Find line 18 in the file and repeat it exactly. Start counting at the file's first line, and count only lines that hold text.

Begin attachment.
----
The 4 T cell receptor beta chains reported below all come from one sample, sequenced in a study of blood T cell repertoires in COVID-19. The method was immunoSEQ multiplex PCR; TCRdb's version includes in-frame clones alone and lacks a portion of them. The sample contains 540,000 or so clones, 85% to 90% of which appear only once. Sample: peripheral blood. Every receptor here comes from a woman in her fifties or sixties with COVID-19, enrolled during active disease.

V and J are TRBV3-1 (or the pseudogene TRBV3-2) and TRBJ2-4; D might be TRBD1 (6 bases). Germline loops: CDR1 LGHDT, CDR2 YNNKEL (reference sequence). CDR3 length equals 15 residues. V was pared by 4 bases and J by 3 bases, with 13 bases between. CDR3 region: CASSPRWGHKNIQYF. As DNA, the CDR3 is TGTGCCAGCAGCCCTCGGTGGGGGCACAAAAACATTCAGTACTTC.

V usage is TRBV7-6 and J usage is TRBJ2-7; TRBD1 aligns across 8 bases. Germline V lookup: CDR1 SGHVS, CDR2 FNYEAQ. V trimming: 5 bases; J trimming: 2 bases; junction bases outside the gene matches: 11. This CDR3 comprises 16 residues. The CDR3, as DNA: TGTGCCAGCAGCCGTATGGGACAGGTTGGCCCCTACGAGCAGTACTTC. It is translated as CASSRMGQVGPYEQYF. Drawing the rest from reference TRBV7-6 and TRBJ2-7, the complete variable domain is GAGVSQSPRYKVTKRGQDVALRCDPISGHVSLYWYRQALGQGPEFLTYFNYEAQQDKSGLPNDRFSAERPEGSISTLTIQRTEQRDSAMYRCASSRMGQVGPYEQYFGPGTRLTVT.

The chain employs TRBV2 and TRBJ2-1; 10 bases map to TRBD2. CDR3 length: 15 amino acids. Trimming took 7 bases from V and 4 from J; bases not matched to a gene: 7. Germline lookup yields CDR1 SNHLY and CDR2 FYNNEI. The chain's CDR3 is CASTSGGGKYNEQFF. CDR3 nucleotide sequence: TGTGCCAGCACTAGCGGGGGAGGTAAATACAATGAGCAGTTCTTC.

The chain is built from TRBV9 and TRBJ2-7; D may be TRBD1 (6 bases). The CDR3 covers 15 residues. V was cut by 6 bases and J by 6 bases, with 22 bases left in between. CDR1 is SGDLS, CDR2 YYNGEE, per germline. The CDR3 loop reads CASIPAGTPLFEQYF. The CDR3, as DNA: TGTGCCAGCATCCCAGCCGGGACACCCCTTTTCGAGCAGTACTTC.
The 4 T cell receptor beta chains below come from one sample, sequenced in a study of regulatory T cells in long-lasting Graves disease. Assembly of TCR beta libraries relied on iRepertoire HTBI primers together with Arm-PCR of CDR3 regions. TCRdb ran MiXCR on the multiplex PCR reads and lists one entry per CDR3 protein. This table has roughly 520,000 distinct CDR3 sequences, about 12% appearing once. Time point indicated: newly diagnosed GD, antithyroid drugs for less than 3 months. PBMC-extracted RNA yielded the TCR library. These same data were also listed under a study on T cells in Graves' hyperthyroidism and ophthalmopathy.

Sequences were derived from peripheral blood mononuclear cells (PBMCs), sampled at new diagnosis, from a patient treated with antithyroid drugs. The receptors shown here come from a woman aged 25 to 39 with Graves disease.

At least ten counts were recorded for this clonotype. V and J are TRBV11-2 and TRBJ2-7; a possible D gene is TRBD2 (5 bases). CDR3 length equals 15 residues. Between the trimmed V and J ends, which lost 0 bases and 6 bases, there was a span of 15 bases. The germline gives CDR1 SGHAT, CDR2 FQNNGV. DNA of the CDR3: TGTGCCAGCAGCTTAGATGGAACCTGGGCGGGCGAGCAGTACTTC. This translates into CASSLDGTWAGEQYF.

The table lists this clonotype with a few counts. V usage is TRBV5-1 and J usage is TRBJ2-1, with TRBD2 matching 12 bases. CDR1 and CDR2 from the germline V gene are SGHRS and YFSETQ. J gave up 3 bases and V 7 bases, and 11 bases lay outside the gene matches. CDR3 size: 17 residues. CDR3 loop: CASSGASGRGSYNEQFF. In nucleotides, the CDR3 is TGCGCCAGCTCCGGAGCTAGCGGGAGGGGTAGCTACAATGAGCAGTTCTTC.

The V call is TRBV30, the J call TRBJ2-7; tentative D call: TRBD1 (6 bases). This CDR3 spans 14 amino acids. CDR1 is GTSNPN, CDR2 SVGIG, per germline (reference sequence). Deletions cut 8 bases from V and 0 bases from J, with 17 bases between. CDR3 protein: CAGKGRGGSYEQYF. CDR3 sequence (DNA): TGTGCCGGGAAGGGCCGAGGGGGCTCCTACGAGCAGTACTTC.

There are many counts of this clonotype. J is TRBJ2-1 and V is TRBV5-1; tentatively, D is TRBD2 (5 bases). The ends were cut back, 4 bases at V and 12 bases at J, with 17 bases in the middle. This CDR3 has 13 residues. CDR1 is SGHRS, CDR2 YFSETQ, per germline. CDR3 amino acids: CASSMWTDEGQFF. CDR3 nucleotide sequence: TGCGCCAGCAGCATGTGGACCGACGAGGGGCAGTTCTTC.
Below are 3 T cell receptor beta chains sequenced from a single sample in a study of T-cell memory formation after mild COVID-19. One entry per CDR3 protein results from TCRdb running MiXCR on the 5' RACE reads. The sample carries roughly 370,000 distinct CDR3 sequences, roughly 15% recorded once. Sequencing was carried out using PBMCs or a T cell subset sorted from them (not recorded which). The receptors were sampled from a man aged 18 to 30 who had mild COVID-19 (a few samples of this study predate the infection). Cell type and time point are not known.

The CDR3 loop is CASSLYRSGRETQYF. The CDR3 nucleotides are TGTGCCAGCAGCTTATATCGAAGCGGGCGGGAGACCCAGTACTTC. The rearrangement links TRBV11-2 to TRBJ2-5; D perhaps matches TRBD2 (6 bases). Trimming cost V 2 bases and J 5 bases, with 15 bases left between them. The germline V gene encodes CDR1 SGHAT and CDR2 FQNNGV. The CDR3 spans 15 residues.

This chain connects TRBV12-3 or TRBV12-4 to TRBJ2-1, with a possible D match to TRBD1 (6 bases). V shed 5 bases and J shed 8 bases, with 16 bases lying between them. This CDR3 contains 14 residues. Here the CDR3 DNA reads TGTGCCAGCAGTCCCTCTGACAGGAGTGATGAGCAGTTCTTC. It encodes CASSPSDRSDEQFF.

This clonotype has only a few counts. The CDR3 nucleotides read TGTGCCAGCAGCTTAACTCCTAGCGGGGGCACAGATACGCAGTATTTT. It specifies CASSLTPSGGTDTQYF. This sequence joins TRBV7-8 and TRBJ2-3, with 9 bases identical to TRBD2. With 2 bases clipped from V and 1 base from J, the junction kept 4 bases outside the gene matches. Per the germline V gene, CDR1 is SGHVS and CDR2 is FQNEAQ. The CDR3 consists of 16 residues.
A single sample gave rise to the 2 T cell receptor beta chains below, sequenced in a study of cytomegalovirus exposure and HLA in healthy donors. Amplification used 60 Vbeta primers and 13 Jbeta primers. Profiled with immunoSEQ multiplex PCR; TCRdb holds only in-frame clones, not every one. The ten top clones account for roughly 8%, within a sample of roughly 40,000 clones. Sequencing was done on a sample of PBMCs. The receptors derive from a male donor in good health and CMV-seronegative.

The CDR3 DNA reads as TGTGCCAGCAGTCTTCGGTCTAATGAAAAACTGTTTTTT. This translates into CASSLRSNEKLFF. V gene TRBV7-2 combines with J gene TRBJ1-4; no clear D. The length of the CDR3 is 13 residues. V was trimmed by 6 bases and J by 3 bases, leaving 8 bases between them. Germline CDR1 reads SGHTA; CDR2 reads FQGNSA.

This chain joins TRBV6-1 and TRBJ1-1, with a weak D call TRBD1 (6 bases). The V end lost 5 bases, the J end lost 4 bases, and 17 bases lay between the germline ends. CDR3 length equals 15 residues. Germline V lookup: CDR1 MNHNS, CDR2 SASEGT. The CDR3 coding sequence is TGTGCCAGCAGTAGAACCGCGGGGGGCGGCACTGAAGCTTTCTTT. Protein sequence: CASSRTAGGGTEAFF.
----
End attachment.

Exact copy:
This chain joins TRBV6-1 and TRBJ1-1, with a weak D call TRBD1 (6 bases). The V end lost 5 bases, the J end lost 4 bases, and 17 bases lay between the germline ends. CDR3 length equals 15 residues. Germline V lookup: CDR1 MNHNS, CDR2 SASEGT. The CDR3 coding sequence is TGTGCCAGCAGTAGAACCGCGGGGGGCGGCACTGAAGCTTTCTTT. Protein sequence: CASSRTAGGGTEAFF.